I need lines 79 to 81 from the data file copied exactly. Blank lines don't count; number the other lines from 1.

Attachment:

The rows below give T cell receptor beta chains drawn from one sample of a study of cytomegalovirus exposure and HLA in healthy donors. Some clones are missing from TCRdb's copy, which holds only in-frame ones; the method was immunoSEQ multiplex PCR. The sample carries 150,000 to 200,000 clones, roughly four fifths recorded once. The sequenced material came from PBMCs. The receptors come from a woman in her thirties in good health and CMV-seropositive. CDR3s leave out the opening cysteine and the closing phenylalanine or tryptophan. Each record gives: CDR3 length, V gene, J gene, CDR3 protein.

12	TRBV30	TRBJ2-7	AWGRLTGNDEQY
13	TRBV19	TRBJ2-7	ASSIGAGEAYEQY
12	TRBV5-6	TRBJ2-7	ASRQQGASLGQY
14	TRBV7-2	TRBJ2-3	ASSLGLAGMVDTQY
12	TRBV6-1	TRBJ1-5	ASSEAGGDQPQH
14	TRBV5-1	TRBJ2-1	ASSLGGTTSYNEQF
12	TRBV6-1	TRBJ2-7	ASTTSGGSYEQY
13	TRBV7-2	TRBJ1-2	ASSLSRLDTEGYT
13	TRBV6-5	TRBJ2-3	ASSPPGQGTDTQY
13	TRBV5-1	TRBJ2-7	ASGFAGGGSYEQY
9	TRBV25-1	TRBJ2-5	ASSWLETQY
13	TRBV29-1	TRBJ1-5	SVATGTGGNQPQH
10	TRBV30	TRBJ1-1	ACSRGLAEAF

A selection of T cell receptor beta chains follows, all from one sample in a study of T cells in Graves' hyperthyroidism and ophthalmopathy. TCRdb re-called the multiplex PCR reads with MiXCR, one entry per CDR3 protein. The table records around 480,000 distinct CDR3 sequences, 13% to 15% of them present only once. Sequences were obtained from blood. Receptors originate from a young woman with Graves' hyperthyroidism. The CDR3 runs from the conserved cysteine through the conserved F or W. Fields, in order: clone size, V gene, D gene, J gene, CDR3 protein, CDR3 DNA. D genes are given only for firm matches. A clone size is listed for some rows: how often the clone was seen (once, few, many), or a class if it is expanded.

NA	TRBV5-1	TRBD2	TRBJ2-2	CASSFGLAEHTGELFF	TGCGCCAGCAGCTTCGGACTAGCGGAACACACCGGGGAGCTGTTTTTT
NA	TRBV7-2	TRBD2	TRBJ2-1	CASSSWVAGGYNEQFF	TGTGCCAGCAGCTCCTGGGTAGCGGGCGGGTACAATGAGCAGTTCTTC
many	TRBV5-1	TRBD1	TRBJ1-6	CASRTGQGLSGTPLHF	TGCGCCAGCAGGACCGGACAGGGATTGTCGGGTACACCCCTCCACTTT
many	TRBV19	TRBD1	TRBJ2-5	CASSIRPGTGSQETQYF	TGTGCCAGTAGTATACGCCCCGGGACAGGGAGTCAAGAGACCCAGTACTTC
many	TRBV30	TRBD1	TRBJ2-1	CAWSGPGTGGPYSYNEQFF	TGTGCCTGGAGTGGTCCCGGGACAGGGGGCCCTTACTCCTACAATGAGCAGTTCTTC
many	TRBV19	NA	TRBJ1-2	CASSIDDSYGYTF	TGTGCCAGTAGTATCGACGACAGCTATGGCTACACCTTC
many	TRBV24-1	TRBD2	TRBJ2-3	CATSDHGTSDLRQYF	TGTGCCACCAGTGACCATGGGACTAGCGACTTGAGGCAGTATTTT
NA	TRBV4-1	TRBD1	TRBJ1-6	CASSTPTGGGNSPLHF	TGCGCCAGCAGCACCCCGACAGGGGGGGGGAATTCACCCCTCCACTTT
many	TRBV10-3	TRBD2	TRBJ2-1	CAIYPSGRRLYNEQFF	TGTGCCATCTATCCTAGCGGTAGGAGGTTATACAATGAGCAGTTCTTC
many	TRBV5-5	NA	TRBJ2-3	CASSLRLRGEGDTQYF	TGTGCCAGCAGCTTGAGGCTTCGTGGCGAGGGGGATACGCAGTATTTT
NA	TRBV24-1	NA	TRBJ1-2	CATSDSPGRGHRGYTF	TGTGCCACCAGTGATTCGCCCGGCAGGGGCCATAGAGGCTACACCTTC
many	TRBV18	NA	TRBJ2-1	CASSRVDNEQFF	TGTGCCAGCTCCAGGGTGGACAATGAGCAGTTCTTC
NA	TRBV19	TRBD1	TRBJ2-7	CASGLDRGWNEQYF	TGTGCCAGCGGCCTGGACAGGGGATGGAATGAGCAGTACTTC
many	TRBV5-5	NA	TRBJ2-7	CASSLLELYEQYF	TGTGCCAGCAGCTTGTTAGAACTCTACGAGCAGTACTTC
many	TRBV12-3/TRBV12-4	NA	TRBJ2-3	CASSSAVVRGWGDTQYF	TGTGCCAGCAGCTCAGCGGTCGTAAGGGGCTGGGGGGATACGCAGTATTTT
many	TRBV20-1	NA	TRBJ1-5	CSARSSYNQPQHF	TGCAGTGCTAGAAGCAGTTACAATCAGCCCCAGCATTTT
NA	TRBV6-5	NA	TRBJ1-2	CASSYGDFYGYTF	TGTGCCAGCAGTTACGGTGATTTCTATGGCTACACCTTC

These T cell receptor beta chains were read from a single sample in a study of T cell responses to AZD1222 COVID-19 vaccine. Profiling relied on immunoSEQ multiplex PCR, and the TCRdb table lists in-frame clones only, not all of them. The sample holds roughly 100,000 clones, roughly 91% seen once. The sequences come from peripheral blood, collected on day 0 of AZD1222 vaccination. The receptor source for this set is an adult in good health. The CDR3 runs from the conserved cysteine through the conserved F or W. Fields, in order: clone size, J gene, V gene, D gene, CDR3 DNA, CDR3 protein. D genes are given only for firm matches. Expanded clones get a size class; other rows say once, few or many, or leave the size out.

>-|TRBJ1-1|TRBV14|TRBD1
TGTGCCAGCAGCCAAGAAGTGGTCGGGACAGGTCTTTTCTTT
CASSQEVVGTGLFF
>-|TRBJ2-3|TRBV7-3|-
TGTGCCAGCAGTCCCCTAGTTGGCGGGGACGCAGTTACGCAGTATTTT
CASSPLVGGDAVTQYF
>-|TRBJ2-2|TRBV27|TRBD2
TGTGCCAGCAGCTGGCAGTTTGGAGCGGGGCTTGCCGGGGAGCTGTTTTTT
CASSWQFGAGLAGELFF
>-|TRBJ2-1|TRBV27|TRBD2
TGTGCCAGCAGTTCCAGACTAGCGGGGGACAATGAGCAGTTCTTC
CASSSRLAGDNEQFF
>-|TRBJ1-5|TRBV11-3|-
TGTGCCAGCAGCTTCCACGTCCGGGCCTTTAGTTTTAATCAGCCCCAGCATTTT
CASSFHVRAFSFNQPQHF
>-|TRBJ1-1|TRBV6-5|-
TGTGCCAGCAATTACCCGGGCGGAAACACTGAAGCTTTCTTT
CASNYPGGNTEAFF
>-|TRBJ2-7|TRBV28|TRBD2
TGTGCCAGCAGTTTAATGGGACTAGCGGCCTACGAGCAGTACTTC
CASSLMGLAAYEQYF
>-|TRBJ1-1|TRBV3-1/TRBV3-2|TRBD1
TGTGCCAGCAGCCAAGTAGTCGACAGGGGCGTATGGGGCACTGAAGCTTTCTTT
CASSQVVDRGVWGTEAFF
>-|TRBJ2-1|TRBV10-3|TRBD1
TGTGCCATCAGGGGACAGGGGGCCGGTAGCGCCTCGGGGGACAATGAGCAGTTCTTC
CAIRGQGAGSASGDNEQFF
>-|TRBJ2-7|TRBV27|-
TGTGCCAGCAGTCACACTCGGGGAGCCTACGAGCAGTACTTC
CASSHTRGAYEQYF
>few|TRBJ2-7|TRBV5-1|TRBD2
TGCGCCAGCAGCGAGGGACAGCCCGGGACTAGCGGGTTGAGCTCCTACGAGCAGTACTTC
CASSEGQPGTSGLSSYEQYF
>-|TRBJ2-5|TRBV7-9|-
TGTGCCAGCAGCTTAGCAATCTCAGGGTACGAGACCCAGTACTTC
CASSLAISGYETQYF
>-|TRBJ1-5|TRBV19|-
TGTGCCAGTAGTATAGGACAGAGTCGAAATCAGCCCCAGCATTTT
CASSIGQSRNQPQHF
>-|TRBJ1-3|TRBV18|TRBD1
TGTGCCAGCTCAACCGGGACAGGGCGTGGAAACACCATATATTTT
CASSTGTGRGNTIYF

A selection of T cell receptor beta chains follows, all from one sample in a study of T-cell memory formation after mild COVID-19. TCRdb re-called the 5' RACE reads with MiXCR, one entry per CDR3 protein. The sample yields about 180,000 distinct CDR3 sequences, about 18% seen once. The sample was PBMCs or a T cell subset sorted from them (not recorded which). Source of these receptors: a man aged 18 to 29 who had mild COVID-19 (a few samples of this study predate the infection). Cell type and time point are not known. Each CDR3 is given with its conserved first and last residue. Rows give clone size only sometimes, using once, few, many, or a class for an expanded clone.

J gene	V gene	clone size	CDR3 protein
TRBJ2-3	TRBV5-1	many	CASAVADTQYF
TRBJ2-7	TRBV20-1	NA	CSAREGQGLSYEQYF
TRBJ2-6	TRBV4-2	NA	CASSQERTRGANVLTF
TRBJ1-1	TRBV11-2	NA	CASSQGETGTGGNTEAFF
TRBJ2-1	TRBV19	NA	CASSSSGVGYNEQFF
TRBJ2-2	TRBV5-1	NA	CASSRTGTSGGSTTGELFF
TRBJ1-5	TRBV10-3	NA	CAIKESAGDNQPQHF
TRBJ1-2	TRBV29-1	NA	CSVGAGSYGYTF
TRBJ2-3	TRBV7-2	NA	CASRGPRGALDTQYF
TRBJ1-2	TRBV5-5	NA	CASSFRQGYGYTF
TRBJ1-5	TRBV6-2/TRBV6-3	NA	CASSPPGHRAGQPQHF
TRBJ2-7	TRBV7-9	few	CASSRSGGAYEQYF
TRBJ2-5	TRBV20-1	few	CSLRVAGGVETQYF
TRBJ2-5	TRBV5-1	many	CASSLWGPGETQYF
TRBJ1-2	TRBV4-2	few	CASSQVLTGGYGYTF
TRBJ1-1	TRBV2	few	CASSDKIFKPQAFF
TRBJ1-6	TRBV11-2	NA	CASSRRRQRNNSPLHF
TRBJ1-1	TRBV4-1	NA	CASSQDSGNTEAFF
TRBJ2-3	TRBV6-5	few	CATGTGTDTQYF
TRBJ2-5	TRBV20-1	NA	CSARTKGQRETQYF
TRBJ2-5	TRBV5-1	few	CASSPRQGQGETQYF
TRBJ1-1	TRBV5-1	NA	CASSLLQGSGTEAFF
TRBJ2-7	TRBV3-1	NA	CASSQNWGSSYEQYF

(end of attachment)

TRBJ2-7	TRBV20-1	NA	CSAREGQGLSYEQYF
TRBJ2-6	TRBV4-2	NA	CASSQERTRGANVLTF
TRBJ1-1	TRBV11-2	NA	CASSQGETGTGGNTEAFF